Friday, November 8, 2013

AIR estimates insured losses from last week’s European windstorm Christian at between EUR 1.5 billion and EUR 2.3 billion

AIR Worldwide: Catastrophe modeling firm AIR Worldwide estimates that insured losses from Windstorm Christian (known as St. Jude in the UK) will range between EUR 1.5 billion and EUR 2.3 billion, with the majority of insured losses occurring in Denmark and Germany. Significant insured losses also occurred in the Netherlands, France, UK, and Sweden.

“Windstorm Christian smashed into southern Britain on Monday, October 28, knocking down trees, flooding lowlands, and disrupting travel over land, sea, and air,” said Gerhard Zuba, senior principal scientist at AIR Worldwide. “Gusts of 160 km/h (100 mph) were reported on the Isle of Wight in southern England, and waves greater than 7.5 meters (25 feet) were reported elsewhere along the coast.”

According to AIR, after striking the UK, the storm moved north and east, hitting France, the Netherlands, northern Germany, Denmark, Sweden, and Russia with similar force, and across the Baltic Sea to Latvia and Estonia, where the storm weakened. The Ile d’Ouessant, Finistere, France, reported a gust of 133 km/h (83 mph); the Netherlands gusts of 90 to 130 km/h (56 to 81 mph) along the Ijsselmeer coast; and southern Denmark the strongest wind recorded in the country’s history—a gust of 194.4 km/h (120.8 mph). By Tuesday morning, Windstorm Christian had dissipated considerably as it moved to Sweden's east coast and out toward the Baltic Sea, although hurricane-force gusts of over 115 km/h were measured on the Baltic islands of Oland and Gotland.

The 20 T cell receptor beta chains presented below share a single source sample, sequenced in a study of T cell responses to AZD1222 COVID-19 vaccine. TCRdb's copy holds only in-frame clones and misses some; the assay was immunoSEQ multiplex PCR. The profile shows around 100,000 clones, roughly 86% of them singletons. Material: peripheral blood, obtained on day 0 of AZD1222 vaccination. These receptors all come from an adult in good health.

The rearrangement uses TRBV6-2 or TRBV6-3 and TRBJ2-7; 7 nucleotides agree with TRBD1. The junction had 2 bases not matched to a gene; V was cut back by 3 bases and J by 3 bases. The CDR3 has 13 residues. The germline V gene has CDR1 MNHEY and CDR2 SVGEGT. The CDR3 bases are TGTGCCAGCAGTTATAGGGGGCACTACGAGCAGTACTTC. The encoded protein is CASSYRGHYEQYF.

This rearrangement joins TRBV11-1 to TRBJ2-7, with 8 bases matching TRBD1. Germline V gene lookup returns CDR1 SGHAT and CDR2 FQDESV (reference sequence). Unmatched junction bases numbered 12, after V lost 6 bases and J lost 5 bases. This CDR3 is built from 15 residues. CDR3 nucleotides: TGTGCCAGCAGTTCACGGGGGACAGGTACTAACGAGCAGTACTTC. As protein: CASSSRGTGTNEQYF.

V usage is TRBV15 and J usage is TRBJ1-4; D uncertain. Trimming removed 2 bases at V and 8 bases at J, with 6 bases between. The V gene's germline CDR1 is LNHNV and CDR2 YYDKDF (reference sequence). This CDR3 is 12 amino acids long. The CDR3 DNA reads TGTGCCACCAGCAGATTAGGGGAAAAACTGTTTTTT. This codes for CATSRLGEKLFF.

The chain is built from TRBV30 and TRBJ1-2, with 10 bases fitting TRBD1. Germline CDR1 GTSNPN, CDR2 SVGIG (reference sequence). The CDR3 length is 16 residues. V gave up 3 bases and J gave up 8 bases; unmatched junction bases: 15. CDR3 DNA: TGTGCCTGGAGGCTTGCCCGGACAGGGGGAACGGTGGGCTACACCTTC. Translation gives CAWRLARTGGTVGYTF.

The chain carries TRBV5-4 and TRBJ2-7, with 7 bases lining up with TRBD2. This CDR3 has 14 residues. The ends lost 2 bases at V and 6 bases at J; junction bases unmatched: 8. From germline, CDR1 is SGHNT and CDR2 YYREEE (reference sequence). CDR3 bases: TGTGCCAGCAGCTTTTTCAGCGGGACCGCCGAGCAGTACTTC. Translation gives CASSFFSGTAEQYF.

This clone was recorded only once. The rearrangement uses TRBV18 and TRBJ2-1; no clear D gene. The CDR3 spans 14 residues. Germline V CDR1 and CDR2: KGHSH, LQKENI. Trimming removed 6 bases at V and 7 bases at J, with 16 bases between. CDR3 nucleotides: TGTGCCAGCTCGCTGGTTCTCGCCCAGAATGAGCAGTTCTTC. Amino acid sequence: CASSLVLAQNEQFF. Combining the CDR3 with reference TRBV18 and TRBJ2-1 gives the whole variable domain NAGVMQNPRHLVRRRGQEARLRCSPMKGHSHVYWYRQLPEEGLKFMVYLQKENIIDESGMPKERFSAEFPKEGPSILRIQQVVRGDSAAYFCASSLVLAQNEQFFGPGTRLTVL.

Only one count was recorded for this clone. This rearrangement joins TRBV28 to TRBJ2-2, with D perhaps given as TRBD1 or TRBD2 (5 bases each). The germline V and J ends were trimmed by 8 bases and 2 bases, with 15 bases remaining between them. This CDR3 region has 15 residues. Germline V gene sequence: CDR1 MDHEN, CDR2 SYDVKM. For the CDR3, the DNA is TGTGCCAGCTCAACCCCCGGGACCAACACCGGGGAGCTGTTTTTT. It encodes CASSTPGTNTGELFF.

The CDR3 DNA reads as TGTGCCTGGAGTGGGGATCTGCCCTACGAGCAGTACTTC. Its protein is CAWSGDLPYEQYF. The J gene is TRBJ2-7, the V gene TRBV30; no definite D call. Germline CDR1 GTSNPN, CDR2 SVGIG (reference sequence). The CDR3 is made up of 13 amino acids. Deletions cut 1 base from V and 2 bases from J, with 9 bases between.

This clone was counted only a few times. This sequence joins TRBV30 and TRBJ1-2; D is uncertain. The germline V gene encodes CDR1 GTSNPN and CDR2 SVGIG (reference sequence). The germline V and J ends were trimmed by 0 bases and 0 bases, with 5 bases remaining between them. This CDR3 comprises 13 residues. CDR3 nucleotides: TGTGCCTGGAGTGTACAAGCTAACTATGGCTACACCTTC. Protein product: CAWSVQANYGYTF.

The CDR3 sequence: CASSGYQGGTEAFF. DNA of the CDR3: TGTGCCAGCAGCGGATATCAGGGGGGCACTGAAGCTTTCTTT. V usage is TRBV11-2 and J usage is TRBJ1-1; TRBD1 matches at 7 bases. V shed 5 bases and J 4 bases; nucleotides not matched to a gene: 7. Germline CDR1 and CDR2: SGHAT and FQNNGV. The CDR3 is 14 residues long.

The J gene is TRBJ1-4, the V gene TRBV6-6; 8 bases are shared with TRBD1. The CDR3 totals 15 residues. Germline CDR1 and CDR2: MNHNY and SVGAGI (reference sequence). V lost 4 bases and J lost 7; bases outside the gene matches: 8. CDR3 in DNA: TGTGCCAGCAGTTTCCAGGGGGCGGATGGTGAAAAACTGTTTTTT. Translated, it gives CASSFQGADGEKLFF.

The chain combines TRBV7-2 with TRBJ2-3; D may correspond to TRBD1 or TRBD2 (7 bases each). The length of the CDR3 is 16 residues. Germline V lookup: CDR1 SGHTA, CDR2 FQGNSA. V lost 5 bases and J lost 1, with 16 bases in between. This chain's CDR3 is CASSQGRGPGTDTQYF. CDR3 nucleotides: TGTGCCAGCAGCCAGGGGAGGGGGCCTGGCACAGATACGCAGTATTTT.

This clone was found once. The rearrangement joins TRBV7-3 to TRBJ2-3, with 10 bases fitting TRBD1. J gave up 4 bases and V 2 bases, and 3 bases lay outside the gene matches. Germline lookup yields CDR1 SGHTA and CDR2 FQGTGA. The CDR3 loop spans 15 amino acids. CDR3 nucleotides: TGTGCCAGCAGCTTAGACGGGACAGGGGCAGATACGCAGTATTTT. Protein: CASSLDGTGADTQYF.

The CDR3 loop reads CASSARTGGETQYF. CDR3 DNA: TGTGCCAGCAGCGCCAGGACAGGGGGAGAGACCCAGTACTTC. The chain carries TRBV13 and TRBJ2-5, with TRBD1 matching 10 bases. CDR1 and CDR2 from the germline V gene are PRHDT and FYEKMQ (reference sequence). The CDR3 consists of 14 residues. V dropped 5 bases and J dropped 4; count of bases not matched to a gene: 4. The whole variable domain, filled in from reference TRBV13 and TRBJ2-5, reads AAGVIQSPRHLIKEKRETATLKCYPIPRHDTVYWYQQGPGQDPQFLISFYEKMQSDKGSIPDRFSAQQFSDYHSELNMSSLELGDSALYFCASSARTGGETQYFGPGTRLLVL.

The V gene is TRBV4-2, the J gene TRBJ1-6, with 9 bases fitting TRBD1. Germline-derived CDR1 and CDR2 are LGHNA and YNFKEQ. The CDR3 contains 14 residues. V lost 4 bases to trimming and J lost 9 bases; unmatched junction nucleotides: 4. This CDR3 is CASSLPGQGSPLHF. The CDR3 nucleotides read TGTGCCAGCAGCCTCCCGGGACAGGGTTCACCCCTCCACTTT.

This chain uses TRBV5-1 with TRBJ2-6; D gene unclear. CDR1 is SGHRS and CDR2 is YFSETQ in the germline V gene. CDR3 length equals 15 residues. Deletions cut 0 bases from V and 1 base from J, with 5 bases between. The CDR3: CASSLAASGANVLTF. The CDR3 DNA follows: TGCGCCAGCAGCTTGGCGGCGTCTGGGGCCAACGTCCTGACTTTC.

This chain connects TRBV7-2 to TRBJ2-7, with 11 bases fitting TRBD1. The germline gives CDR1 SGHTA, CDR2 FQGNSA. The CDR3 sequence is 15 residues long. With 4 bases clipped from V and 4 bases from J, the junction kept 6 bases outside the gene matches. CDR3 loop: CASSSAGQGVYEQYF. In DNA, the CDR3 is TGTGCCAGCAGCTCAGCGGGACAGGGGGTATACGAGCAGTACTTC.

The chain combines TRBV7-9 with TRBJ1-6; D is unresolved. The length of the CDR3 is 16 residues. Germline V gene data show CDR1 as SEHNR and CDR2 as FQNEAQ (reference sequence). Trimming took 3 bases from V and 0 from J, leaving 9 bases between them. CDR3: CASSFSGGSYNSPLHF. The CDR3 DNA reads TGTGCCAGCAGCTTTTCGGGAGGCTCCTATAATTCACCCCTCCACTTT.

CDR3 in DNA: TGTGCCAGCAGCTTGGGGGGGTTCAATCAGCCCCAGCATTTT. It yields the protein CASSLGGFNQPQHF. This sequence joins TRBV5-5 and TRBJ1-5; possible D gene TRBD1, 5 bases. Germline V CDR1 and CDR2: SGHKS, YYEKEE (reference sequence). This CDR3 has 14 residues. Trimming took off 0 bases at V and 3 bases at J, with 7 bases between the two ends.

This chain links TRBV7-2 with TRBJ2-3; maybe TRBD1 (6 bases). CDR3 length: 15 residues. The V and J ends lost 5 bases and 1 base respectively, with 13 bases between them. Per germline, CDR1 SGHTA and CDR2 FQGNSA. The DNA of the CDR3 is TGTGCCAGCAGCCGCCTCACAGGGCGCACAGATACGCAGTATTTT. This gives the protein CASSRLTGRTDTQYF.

Dr. Zuba noted, “October is usually a quiet month for windstorms in Europe. Nevertheless, the overall atmospheric conditions were favorable for storms to impact the UK and northern Europe. The damage from storms during this time of year can be more severe than storms that develop later because many trees still have leaves on their branches, making branches more likely to break off and become airborne missiles, and also making trees more likely to topple. Further, Christian, powered by the temperature gradient between cold polar air and warm subtropical air, strengthened as it traveled over the UK, France, Belgium, the Netherlands, and Germany.”...

Damage from the windstorm, October 28, 2013, shot by Richard Symonds,  under the Creative Commons Attribution 3.0 Unported license

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